Potential crosstalk between PI3K and the ERK activation pathway
Interestingly, serum-induced activation of ERK could be inhibited in the presence of the PI3K inhibitor, LY, thereby pointing to possible crosstalk between the PI3K and MAPK pathways in LNCaP cells. In this regard, a recent report from Sato et al. (2004) demonstrated that the PI3K-activated kinase, PDK1, could directly phosphorylate MEK, thus suggesting a possible mechanism leading to PI3K-dependent activation of the MAPK pathway. Notably, the acquisition of androgen-independent phenotype in LNCaP cells has been linked to intact PI3K signaling. To that end, Murillo et al. (2001) showed that androgen ablation alone increased PI3K/AKT activation, and surmised that progression from acute to chronic androgen ablation resulted in survival in case of the former and proliferation in case of the latter. These data suggest that an increase in PI3K activation upon androgen deprivation could induce sufficient PDK1 activation leading to MEK phosphorylation/activation. Activated MEK can then signal phosphorylation of downstream substrates, such as ERK, in a PI3K-dependent manner, thereby inducing an androgen-independent state and bypassing the need for androgen-mediated activation of the MAPK pathway.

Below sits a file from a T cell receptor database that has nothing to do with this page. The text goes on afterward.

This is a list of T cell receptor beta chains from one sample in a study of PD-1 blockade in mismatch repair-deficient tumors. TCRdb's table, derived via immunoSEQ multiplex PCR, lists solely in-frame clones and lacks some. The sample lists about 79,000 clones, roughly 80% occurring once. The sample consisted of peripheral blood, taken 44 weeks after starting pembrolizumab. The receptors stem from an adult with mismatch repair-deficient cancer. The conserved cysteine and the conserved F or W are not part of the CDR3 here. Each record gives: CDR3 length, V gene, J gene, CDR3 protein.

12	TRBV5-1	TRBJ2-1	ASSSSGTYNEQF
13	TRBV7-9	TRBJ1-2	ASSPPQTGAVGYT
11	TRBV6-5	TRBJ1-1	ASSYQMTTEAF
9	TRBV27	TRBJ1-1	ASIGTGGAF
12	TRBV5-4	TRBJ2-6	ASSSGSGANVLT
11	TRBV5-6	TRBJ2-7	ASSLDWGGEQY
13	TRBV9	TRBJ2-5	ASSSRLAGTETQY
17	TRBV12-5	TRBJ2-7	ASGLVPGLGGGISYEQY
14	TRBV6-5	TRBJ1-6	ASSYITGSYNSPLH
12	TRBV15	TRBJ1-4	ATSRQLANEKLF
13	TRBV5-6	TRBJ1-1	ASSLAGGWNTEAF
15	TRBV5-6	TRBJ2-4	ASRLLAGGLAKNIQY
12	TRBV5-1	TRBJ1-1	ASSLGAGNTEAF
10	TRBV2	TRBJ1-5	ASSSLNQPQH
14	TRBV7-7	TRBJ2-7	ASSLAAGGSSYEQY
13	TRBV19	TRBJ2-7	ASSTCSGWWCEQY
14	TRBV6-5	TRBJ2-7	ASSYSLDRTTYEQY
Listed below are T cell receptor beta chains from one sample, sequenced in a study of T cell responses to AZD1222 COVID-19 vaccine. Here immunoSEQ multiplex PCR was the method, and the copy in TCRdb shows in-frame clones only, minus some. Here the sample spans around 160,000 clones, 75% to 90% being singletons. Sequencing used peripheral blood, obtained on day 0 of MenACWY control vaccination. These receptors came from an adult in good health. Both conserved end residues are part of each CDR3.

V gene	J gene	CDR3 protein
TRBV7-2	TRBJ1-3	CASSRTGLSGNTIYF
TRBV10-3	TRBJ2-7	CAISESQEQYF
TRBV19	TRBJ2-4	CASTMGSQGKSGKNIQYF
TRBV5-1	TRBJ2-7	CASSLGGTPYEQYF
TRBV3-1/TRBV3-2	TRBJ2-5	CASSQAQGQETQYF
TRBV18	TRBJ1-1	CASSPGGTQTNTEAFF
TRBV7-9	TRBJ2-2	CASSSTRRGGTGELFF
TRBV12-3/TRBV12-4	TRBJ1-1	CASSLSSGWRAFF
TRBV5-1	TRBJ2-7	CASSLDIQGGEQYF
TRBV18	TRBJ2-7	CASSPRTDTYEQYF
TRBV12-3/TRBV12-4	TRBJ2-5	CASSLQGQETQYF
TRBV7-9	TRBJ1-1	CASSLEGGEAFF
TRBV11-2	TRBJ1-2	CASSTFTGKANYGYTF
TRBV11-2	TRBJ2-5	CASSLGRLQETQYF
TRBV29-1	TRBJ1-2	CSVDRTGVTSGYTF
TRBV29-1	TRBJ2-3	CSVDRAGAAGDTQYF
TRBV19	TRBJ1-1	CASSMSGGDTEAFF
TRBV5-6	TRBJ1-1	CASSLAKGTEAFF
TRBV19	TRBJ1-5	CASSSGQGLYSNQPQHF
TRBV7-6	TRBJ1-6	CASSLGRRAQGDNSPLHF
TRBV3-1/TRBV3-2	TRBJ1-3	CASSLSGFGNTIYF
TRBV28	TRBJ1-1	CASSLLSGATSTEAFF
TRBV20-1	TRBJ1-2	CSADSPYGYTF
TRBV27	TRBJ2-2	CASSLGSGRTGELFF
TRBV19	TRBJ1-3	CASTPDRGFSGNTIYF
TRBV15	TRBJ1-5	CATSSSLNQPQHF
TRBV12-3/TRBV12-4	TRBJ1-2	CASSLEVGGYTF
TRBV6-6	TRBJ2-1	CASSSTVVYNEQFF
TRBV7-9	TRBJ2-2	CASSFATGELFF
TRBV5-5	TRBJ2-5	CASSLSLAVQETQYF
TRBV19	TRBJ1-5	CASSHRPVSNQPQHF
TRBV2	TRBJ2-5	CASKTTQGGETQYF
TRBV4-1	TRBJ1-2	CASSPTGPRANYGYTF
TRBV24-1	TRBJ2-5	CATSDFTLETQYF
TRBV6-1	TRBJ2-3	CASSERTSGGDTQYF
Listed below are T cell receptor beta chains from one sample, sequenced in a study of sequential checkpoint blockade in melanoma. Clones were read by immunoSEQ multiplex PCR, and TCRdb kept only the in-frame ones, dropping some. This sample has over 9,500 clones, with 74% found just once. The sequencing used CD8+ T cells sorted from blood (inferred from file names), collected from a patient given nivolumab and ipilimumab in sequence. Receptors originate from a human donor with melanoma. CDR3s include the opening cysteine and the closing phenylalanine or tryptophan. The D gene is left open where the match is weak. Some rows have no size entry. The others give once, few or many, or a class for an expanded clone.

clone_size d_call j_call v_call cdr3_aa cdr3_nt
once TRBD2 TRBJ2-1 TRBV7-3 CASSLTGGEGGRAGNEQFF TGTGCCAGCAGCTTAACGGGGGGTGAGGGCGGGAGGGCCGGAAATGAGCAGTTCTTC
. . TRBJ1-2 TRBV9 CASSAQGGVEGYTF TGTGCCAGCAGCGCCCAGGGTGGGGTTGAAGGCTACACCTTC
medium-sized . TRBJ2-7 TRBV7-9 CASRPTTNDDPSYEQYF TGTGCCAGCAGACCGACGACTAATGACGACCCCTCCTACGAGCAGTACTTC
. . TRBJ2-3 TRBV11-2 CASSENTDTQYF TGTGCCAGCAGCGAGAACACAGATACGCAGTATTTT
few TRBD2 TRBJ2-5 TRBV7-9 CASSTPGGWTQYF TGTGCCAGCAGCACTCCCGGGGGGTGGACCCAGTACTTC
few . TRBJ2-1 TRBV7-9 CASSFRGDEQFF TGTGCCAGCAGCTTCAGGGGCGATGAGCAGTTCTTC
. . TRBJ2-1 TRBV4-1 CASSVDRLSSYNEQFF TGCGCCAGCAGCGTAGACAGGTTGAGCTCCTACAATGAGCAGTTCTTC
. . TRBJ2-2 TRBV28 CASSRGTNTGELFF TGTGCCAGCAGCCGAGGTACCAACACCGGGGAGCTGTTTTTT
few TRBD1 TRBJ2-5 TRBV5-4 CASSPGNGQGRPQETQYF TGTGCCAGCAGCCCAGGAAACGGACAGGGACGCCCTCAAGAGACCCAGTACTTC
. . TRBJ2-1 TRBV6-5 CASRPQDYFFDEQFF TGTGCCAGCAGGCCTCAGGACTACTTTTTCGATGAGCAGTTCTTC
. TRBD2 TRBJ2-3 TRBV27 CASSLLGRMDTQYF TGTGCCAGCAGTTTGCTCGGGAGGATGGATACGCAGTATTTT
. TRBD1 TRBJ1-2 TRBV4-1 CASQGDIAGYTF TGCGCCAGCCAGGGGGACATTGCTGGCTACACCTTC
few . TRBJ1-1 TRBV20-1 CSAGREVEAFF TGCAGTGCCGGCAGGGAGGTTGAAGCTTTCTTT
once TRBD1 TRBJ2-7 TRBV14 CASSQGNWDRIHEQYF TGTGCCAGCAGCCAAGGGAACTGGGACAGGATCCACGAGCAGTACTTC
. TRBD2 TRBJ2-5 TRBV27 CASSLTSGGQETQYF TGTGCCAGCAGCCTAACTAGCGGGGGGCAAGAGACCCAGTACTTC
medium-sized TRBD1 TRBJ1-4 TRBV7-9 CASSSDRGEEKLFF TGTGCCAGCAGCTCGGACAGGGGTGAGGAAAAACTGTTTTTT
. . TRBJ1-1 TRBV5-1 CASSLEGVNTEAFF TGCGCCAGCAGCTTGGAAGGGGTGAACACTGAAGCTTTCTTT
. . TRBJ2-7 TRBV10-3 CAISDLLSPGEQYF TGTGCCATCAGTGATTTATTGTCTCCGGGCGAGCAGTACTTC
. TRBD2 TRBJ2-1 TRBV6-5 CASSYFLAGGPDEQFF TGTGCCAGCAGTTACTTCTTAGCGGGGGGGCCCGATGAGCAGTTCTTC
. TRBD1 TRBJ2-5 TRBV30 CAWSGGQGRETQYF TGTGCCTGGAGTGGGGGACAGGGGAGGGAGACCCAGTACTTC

Phosphorylation of BAD at Ser75 is a critical regulator of LNCaP cells' survival
Inactivation of the protein BAD has been shown to depend on its phosphorylation at three serine residues, Ser99, Ser75 and Ser119 (human nomenclature). Whereas BAD phosphorylation at Ser75 was easily detected in LNCaP cells maintained in 10% serum or EGF containing medium, weak and no phosphorylation at Ser118 and Ser99, respectively could be detected. Detection of phosphorylated Ser99 was performed with the phospho-BAD antibody (Ser136) from Cell Signaling Technology Inc., USA, which detects BAD only upon overexpression. In agreement with that, we could detect phosphorylation of the transfected wild-type mouse BAD at Ser136 but not at Ser99 in the human homolog. Could it be that the expression of BAD in LNCaP cells is below the limit of detection for phosphorylation at Ser99? A probable answer to this comes from an earlier study which showed efficient BAD phosphorylation at Ser99 and Ser118 in melanocytes while minimally detected in melanoma cell lines, even though the levels of BAD protein was comparable in the two cell types (Eisenmann et al., 2003). Perhaps, regulation of Ser75 phosphorylation and weak phosphorylation on Ser99 and Ser119 is a commonly shared by tumor cells from diverse backgrounds.